In the Garden:
Native mesquites create a shady bosque in this backyard.
Native Mesquite Bosque
Take a good look around your yard in the midst of summer. Is there an area that could benefit from a wide, umbrella-shaped tree canopy to shade the house, which would reduce energy use as well as create an outdoor respite? If so, consider adding a native mesquite tree. If space allows, consider adding a naturalistic mesquite bosque.
Bosque is Spanish for forest, and in the Southwest, it refers to a collection of mesquite trees, usually found along waterways or washes. Mesquite canopies and seeds provide shelter and food for birds, javelina, mule deer and other creatures.
You can create a shady mesquite bosque in your yard by planting several trees in a group, allowing sufficient space for canopies as the trees mature. I recently visited a home with a wonderfully inviting mesquite bosque in the backyard. The naturalistic setting was alive with bird traffic. The canopies harbor lots of insect activity for foraging and the tree's branches are ideal for sheltering nests.
Native mesquites are deciduous and also drop seedpods. (If you're a neat freak, this tree may not be the best choice.) The pods provide food for wildlife, as well as you and your family if you choose to mill them into extremely nutritious flour. Mesquite pods were an important part of native people's diets, providing protein, calcium, manganese, iron and zinc. Although sweet in flavor, mesquite flour can help people with diabetes control their blood sugar, because it contains fructose, which the body can process without insulin. Also, dry pods can be tossed into a fire to impart mesquite flavor to grilling without burning mesquite wood.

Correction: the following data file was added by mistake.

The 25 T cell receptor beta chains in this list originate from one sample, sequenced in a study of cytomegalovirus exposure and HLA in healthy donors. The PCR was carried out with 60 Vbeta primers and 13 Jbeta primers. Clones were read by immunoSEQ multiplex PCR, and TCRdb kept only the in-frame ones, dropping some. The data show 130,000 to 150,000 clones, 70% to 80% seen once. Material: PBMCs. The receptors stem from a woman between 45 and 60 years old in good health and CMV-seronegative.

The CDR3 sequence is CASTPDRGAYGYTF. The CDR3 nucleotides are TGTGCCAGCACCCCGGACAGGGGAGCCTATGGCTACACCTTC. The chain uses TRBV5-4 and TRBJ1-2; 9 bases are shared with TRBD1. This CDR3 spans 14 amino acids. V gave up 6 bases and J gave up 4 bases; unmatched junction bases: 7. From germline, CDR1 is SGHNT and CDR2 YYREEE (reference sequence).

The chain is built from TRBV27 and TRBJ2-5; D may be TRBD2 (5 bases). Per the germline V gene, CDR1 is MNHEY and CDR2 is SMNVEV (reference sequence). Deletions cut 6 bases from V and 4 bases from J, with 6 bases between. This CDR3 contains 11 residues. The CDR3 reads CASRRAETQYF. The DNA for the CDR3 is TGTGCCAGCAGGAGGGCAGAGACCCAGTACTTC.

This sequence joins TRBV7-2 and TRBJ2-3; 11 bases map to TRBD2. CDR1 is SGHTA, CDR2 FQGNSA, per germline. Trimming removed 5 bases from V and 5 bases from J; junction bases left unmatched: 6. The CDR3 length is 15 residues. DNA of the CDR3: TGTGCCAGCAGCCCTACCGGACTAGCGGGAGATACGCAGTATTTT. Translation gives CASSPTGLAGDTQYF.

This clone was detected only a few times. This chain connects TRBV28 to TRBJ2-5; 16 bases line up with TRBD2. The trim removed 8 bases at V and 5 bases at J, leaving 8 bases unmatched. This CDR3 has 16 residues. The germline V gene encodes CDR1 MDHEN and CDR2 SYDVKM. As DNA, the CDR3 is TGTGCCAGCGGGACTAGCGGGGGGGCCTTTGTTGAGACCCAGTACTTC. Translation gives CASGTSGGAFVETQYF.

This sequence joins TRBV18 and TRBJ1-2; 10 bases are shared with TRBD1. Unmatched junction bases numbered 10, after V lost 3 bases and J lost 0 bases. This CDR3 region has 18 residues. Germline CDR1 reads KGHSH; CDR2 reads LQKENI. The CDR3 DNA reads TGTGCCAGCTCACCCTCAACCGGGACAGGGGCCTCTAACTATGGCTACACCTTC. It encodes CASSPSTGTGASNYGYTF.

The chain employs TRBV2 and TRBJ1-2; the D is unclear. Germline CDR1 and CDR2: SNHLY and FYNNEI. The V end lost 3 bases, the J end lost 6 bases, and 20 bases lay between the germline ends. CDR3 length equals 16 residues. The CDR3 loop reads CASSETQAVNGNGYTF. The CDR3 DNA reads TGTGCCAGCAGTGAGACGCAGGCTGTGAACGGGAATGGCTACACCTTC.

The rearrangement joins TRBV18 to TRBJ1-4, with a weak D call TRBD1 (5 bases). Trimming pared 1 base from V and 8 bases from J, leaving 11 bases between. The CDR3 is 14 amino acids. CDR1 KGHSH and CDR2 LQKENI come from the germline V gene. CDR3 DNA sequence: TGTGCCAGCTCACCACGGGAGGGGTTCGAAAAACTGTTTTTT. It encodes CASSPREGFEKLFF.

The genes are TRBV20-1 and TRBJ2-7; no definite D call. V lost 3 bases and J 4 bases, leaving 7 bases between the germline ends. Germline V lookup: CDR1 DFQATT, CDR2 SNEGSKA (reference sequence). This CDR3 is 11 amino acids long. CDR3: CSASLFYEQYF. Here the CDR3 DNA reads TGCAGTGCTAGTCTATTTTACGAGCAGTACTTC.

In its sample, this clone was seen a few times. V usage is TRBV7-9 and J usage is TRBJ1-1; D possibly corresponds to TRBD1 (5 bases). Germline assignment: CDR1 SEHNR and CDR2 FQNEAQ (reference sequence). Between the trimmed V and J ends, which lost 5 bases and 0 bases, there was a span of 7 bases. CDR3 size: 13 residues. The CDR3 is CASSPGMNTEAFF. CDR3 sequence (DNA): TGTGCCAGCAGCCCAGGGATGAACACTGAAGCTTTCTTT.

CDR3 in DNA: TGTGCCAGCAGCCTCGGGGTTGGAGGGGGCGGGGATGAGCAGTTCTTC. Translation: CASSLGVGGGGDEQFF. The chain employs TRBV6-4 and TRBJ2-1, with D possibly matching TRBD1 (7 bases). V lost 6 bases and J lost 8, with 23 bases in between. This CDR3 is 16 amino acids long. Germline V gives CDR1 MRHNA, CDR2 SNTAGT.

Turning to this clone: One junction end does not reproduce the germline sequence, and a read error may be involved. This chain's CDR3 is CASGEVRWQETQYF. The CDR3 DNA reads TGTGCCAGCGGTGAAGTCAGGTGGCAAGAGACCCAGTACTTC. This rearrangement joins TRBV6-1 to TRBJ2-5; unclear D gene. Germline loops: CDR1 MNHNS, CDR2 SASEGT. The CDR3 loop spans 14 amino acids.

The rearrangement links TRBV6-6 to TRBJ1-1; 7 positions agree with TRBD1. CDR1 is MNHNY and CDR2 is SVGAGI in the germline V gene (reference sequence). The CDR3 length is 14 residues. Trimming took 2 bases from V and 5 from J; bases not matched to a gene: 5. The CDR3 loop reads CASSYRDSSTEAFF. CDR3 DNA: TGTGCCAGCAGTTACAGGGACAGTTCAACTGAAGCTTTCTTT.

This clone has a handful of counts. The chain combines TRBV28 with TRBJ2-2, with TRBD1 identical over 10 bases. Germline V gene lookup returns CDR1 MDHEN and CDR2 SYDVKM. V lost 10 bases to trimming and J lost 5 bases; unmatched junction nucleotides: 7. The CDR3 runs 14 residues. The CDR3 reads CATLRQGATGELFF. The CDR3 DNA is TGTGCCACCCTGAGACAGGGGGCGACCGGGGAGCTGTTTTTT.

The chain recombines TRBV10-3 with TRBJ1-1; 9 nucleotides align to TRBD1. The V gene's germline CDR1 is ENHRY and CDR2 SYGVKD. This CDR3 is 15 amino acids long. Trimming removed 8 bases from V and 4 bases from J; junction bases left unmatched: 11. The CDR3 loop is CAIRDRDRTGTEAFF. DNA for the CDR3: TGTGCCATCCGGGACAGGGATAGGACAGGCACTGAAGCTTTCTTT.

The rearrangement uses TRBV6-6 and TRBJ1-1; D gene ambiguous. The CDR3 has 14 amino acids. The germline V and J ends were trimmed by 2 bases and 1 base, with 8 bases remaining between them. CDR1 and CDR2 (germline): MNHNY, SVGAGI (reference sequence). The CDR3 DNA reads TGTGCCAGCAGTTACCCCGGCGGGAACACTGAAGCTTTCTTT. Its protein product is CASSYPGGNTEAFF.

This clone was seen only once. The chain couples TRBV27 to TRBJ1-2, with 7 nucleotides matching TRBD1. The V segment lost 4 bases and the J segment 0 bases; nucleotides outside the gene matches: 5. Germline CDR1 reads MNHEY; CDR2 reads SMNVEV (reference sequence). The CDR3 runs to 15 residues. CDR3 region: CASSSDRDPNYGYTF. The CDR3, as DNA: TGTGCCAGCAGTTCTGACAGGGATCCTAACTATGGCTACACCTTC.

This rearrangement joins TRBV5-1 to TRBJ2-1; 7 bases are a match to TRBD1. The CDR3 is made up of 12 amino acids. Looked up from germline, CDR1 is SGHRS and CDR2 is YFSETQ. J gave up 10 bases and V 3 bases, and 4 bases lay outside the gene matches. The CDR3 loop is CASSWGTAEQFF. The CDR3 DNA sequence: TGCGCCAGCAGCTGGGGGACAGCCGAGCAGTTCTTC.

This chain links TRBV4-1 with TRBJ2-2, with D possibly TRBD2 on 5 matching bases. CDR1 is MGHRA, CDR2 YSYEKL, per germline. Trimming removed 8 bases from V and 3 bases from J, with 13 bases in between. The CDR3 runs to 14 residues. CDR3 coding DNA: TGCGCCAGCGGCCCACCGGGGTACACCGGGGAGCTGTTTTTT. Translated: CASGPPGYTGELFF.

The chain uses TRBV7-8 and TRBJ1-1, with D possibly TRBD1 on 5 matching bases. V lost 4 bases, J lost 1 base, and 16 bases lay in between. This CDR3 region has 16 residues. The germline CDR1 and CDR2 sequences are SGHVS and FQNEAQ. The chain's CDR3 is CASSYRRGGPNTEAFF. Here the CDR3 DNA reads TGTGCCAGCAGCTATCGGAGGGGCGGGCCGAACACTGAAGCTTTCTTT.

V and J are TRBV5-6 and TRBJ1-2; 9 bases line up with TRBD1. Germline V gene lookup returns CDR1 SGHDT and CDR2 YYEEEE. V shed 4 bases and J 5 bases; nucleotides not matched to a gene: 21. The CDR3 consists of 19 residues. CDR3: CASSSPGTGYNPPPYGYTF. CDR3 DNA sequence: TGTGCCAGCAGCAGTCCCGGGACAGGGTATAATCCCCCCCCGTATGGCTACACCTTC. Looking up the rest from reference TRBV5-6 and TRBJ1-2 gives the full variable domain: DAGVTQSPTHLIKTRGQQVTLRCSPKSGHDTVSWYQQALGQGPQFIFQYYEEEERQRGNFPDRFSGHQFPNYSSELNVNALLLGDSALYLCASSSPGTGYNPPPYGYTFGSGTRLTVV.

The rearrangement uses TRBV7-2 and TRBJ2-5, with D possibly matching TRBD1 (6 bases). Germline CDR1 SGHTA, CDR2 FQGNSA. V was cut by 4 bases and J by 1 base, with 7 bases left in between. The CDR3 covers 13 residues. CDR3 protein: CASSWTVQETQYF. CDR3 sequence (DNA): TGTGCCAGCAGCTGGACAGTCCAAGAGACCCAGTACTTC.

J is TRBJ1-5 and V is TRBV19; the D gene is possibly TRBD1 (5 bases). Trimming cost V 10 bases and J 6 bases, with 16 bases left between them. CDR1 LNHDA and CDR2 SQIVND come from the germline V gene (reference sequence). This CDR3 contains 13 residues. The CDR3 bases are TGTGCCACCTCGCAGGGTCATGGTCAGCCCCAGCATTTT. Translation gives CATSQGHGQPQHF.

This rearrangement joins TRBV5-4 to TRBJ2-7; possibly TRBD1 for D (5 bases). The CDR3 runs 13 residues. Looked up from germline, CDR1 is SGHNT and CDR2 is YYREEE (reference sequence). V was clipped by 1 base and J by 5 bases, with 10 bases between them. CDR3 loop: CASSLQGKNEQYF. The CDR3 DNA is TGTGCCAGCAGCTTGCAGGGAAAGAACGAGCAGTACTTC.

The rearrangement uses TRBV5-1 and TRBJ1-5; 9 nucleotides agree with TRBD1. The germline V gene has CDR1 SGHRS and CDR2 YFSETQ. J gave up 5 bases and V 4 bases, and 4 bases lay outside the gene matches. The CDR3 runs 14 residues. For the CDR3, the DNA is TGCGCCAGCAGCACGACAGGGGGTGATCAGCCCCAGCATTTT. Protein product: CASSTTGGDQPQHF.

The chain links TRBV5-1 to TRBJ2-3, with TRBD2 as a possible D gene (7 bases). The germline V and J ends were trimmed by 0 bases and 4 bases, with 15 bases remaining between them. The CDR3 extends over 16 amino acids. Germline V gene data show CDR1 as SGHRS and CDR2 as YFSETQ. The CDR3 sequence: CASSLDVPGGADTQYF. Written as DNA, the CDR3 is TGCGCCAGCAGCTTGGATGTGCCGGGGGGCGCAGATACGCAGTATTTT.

The hard pods are difficult to grind, and only the seeds and pith are edible. Check your area for a group, such as Desert Harvesters in Tucson, with a special hammermill for industrial grinding that makes the process a breeze. They grind pods at various events in Arizona for a minimal fee. Also, check with local groups or botanical gardens that collect the pods for ethnobotanical demonstrations and school projects.
Native mesquite trees
Velvet mesquite (Prosopis velutina) is native to the Sonoran and Chihuahuan deserts and grows to 25 feet tall and wide. Texas honey mesquite (P. glandulosa) is native to Texas and Mexico and grows larger, reaching 30 feet tall and wide. Both mesquites take full sun, reflected heat, are drought tolerant and cold hardy to 0 degrees. They develop wide, shady crowns and are good plants for wildlife. Both have thorns, although Texas honey mesquite has thornless selections.
When to Plant
In the low desert, wait to plant trees until summer's triple-digit heat abates in September or early October. In mid-elevation deserts with less grueling temperatures, it's okay to plant during the summer monsoon season. Rainfall and increased humidity will help plants establish.
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